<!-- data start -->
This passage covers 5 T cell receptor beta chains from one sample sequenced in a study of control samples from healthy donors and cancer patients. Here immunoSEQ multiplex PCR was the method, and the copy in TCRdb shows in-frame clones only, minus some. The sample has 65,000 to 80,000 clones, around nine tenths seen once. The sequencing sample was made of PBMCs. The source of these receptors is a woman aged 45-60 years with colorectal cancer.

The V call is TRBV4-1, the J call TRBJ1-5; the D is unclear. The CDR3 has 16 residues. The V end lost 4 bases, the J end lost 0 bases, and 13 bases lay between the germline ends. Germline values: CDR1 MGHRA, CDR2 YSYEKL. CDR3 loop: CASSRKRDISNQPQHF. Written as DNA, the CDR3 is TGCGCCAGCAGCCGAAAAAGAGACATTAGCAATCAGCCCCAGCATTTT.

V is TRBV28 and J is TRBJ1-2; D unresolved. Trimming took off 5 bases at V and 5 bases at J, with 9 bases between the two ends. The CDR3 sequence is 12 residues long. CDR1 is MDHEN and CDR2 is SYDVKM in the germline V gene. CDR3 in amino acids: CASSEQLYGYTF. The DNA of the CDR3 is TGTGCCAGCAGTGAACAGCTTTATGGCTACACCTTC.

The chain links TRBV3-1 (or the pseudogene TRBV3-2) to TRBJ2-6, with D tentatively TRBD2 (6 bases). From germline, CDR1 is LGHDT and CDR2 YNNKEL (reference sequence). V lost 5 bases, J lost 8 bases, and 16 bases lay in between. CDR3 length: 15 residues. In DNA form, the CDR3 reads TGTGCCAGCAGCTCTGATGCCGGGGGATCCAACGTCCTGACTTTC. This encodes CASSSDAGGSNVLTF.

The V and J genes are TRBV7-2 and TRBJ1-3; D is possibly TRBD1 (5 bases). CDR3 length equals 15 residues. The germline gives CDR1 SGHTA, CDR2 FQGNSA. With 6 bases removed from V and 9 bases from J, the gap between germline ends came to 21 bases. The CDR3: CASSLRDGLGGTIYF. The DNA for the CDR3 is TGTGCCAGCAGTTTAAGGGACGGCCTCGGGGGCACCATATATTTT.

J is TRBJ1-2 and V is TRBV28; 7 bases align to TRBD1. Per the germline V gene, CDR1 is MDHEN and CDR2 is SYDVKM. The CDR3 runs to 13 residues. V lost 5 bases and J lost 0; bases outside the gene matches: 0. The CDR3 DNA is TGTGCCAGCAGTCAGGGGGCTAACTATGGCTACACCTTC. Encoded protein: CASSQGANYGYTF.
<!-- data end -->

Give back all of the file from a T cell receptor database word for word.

This passage covers 5 T cell receptor beta chains from one sample sequenced in a study of control samples from healthy donors and cancer patients. Here immunoSEQ multiplex PCR was the method, and the copy in TCRdb shows in-frame clones only, minus some. The sample has 65,000 to 80,000 clones, around nine tenths seen once. The sequencing sample was made of PBMCs. The source of these receptors is a woman aged 45-60 years with colorectal cancer.

The V call is TRBV4-1, the J call TRBJ1-5; the D is unclear. The CDR3 has 16 residues. The V end lost 4 bases, the J end lost 0 bases, and 13 bases lay between the germline ends. Germline values: CDR1 MGHRA, CDR2 YSYEKL. CDR3 loop: CASSRKRDISNQPQHF. Written as DNA, the CDR3 is TGCGCCAGCAGCCGAAAAAGAGACATTAGCAATCAGCCCCAGCATTTT.

V is TRBV28 and J is TRBJ1-2; D unresolved. Trimming took off 5 bases at V and 5 bases at J, with 9 bases between the two ends. The CDR3 sequence is 12 residues long. CDR1 is MDHEN and CDR2 is SYDVKM in the germline V gene. CDR3 in amino acids: CASSEQLYGYTF. The DNA of the CDR3 is TGTGCCAGCAGTGAACAGCTTTATGGCTACACCTTC.

The chain links TRBV3-1 (or the pseudogene TRBV3-2) to TRBJ2-6, with D tentatively TRBD2 (6 bases). From germline, CDR1 is LGHDT and CDR2 YNNKEL (reference sequence). V lost 5 bases, J lost 8 bases, and 16 bases lay in between. CDR3 length: 15 residues. In DNA form, the CDR3 reads TGTGCCAGCAGCTCTGATGCCGGGGGATCCAACGTCCTGACTTTC. This encodes CASSSDAGGSNVLTF.

The V and J genes are TRBV7-2 and TRBJ1-3; D is possibly TRBD1 (5 bases). CDR3 length equals 15 residues. The germline gives CDR1 SGHTA, CDR2 FQGNSA. With 6 bases removed from V and 9 bases from J, the gap between germline ends came to 21 bases. The CDR3: CASSLRDGLGGTIYF. The DNA for the CDR3 is TGTGCCAGCAGTTTAAGGGACGGCCTCGGGGGCACCATATATTTT.

J is TRBJ1-2 and V is TRBV28; 7 bases align to TRBD1. Per the germline V gene, CDR1 is MDHEN and CDR2 is SYDVKM. The CDR3 runs to 13 residues. V lost 5 bases and J lost 0; bases outside the gene matches: 0. The CDR3 DNA is TGTGCCAGCAGTCAGGGGGCTAACTATGGCTACACCTTC. Encoded protein: CASSQGANYGYTF.